Thursday, April 3, 2014

Chuuk Wrap-Up

We had a nice time the last few days at Chuuk. Our final count on dives was 15 dives. Deepest depths we went was about 130 feet, but most dives we did you could see all you wanted above 100 feet.

Nitrox matters, so if you can get Nitrox certified before you go, and opt for the $10 per tank Nitrox fee. At least one day, Cindy from the Truk Stop Dive Shop said "you won't need Nitrox today--no need for you to pay for it extra if you don't need it."

Good buoyancy also matters a lot, so an Advanced PADI certification (or equivalent) and practice on maintaining neutral bouyancy is important. When you are in enclosed spaces in a wreck, with lots of silt around, you need absolute minimum "finning". One ill-placed push of a fin will "brown out" the whole area. Rob and Cindy are great at coaching on wreck diving techniques--at at gearing your dive to your likes/dislikes and capabilities. Even as experienced as we are, we learned a lot from them about wreck diving. That's why we recommend Truk Stop over the other dive operations at Chuuk. A very small diver-to-guide ratio means you get real personal service (and fewer people clouding up the wreck you are diving on).

As for "which dive operation", after 10 days in Chuuk and diving with Truk Stop, and seeing the other operations, we felt that Truk Stop was best for diving. The others have more divers and thus less personal attention and not as good diver-to-guide ratio. Truk Stop makes it a point to leave early in the morning so as to be the first on the wrecks in the morning, therefore you have best visibility. People we met who had stayed on Odyssey for a week the previous year said they had a much better experience diving the wrecks with Truk Stop (fewer divers messing up the visibility). But Odyssey apparently had great food, and an open bar. (The bar is quite expensive at both Truk Stop and Blue Lagoon). Truk Stop is in town, so it's easy to go to a store, get cash, see something besides their place (though, there's not much to see). Blue Lagoon is more of an all-encompassing resort, so if you have non-divers with you, they will probably be happier at Blue Lagoon. Blue Lagoon does more boat trips per day, so its easier to pick and choose what dive you want to do. But Truk Stop works really hard to tailor their dives to what you want to see, on any given day. They have 3 boats, so can accommodate both the tech divers and the recreational divers. If you're going out to Odyssey, you might stop at Truk Stop on the way in or out, as Cindy will take you to places she knows Odyssey doesn't go.

The weather turned nasty in Chuuk unexpectedly one afternoon while we were there. Completely un-forecast, the wind went a little west of North, and picked up to about 15-20. We had 2-3 foot waves where we were. We were safe enough, but uncomfortable, and so opted to pick up late in the afternoon and move down to Blue Lagoon, where there was better protection from the north. (another option would have been to pull into the commercial pier, but there wasn't room at the time). Fortunately we had stopped in at Blue Lagoon on our way in to Chuuk and scoped out an anchor spot, and we had a track there. We snuggled in just inside the live-aboard dive boat Odyssey, who was on their Blue Lagoon mooring to change over passengers on the weekend.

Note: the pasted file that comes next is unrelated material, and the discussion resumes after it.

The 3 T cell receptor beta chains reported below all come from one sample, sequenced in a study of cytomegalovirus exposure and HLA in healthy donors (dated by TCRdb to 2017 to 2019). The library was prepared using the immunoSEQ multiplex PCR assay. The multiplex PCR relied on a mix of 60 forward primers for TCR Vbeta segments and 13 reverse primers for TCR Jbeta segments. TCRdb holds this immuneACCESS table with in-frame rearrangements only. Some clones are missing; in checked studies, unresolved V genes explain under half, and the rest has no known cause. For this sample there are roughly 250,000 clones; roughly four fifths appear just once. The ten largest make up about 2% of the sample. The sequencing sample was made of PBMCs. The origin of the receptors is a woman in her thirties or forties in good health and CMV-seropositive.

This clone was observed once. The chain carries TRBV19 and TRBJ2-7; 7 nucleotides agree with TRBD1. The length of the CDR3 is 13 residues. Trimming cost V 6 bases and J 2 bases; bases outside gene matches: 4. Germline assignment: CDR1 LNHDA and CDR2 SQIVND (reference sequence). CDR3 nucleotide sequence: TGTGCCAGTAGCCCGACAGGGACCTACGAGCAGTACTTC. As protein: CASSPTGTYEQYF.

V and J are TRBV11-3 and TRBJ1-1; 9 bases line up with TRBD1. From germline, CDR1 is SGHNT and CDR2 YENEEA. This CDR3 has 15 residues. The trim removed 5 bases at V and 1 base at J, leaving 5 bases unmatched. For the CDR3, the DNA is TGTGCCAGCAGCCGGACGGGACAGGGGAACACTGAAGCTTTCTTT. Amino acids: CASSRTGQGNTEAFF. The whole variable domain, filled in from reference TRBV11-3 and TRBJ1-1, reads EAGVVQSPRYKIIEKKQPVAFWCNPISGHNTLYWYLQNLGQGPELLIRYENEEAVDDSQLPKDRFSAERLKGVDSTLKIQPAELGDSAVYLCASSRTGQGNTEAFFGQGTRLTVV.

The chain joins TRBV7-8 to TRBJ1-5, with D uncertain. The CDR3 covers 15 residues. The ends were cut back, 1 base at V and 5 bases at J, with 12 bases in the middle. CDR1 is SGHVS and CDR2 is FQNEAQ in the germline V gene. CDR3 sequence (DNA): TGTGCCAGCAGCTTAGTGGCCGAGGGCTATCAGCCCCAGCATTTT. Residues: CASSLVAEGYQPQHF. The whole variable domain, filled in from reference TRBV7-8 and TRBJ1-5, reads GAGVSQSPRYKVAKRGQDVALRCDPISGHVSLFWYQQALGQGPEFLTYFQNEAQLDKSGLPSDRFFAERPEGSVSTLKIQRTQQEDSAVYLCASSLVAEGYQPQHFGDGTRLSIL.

Dave and I went into dinner when we stayed overnight at Blue Lagoon--a very nice-looking resort. Compared to Truk Stop, the restaurant at Blue Lagoon has less ambiance, and the food was not nearly as good. A day or two before the next supply ship was due, and they were out of several key ingredients for their menu, so the selection was limited and what we got was uninspiring. But a little cheaper than Truk Stop. Truk Stop has better internet (free for guests).

We did two land tours while in Chuuk. Both were arranged through Truk Stop and conducted by Mason Fritz (cell 930-6424). The first was a drive-around Weno to several World War 2 sights, including a couple of caves, gun emplacements, and Xavier High School. Even without the sights, a couple of hours talking to Mason gives you excellent background and historical information about Chuuk. Second, we arranged with Mason to get a boat to take us to Dublon (now called Tonowas), which was the main island for the Japanese. There truthfully isn't a lot to see--most Japanese things are either levelled--by U.S. bombings, the locals, or typhoon, or so far back in the jungle that it would be a messy hike to visit (which Mason wasn't offering, but could probably be arranged). But Mason took us around the island and we saw some Japanese sights, and got a lot more of the history. We ended the day at his family's residence, next to an old church, and the site of the large Japanese hospital. He arranged for us to see some handicrafts (sold by the makers at a much cheaper price than at the gift shops), and for a taste of local food at his sister's house at the end of the trip. Both trips were well worth the time and expense, if you want to do more than just dive dive dive at Chuuk.

The internet was totally down for the last 2-3 days of our stay. So I can't post pictures now of our land tours. Maybe later.
Sherry & Dave
Heading west across Micronesia in 2014

At 04/02/2014 3:25 AM (utc) our position was 07°21.11'N 149°11.54'E

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